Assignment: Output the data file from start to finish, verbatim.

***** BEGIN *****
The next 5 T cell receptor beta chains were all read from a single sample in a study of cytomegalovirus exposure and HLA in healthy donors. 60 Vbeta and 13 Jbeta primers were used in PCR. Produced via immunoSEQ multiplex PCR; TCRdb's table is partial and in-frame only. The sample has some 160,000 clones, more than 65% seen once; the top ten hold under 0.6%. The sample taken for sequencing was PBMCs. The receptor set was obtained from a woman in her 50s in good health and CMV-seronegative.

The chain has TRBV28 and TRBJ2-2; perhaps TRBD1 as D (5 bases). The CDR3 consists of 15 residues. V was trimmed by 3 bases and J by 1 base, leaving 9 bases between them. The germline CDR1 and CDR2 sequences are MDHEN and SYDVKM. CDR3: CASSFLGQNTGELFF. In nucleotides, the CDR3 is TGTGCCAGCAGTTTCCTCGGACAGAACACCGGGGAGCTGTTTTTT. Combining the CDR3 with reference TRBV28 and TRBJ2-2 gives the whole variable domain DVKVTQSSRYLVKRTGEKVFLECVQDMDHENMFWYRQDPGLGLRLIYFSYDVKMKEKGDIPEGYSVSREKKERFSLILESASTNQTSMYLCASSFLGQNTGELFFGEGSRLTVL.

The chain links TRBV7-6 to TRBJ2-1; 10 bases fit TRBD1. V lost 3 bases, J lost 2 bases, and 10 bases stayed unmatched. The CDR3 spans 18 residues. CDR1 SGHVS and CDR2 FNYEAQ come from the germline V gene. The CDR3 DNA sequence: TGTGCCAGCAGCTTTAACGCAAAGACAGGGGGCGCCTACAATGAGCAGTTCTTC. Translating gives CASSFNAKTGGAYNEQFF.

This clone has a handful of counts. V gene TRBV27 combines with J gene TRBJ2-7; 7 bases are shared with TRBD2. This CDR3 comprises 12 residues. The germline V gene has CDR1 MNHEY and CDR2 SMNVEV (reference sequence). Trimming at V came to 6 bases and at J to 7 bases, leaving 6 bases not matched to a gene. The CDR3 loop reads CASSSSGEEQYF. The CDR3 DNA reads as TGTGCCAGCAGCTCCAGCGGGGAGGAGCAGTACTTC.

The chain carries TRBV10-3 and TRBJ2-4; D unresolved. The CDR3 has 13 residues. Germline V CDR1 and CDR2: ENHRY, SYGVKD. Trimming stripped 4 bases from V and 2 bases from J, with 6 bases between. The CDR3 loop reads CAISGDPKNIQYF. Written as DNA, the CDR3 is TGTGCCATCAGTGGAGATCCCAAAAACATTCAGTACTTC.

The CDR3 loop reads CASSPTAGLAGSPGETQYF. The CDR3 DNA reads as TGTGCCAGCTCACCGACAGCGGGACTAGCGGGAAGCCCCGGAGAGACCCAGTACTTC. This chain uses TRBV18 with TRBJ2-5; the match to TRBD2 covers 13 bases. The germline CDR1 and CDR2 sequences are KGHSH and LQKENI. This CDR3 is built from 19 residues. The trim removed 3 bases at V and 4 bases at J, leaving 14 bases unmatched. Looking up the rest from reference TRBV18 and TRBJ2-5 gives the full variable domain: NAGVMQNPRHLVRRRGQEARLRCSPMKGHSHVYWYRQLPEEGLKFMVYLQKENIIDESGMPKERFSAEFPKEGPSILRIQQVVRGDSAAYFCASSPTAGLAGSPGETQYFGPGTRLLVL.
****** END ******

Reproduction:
The next 5 T cell receptor beta chains were all read from a single sample in a study of cytomegalovirus exposure and HLA in healthy donors. 60 Vbeta and 13 Jbeta primers were used in PCR. Produced via immunoSEQ multiplex PCR; TCRdb's table is partial and in-frame only. The sample has some 160,000 clones, more than 65% seen once; the top ten hold under 0.6%. The sample taken for sequencing was PBMCs. The receptor set was obtained from a woman in her 50s in good health and CMV-seronegative.

The chain has TRBV28 and TRBJ2-2; perhaps TRBD1 as D (5 bases). The CDR3 consists of 15 residues. V was trimmed by 3 bases and J by 1 base, leaving 9 bases between them. The germline CDR1 and CDR2 sequences are MDHEN and SYDVKM. CDR3: CASSFLGQNTGELFF. In nucleotides, the CDR3 is TGTGCCAGCAGTTTCCTCGGACAGAACACCGGGGAGCTGTTTTTT. Combining the CDR3 with reference TRBV28 and TRBJ2-2 gives the whole variable domain DVKVTQSSRYLVKRTGEKVFLECVQDMDHENMFWYRQDPGLGLRLIYFSYDVKMKEKGDIPEGYSVSREKKERFSLILESASTNQTSMYLCASSFLGQNTGELFFGEGSRLTVL.

The chain links TRBV7-6 to TRBJ2-1; 10 bases fit TRBD1. V lost 3 bases, J lost 2 bases, and 10 bases stayed unmatched. The CDR3 spans 18 residues. CDR1 SGHVS and CDR2 FNYEAQ come from the germline V gene. The CDR3 DNA sequence: TGTGCCAGCAGCTTTAACGCAAAGACAGGGGGCGCCTACAATGAGCAGTTCTTC. Translating gives CASSFNAKTGGAYNEQFF.

This clone has a handful of counts. V gene TRBV27 combines with J gene TRBJ2-7; 7 bases are shared with TRBD2. This CDR3 comprises 12 residues. The germline V gene has CDR1 MNHEY and CDR2 SMNVEV (reference sequence). Trimming at V came to 6 bases and at J to 7 bases, leaving 6 bases not matched to a gene. The CDR3 loop reads CASSSSGEEQYF. The CDR3 DNA reads as TGTGCCAGCAGCTCCAGCGGGGAGGAGCAGTACTTC.

The chain carries TRBV10-3 and TRBJ2-4; D unresolved. The CDR3 has 13 residues. Germline V CDR1 and CDR2: ENHRY, SYGVKD. Trimming stripped 4 bases from V and 2 bases from J, with 6 bases between. The CDR3 loop reads CAISGDPKNIQYF. Written as DNA, the CDR3 is TGTGCCATCAGTGGAGATCCCAAAAACATTCAGTACTTC.

The CDR3 loop reads CASSPTAGLAGSPGETQYF. The CDR3 DNA reads as TGTGCCAGCTCACCGACAGCGGGACTAGCGGGAAGCCCCGGAGAGACCCAGTACTTC. This chain uses TRBV18 with TRBJ2-5; the match to TRBD2 covers 13 bases. The germline CDR1 and CDR2 sequences are KGHSH and LQKENI. This CDR3 is built from 19 residues. The trim removed 3 bases at V and 4 bases at J, leaving 14 bases unmatched. Looking up the rest from reference TRBV18 and TRBJ2-5 gives the full variable domain: NAGVMQNPRHLVRRRGQEARLRCSPMKGHSHVYWYRQLPEEGLKFMVYLQKENIIDESGMPKERFSAEFPKEGPSILRIQQVVRGDSAAYFCASSPTAGLAGSPGETQYFGPGTRLLVL.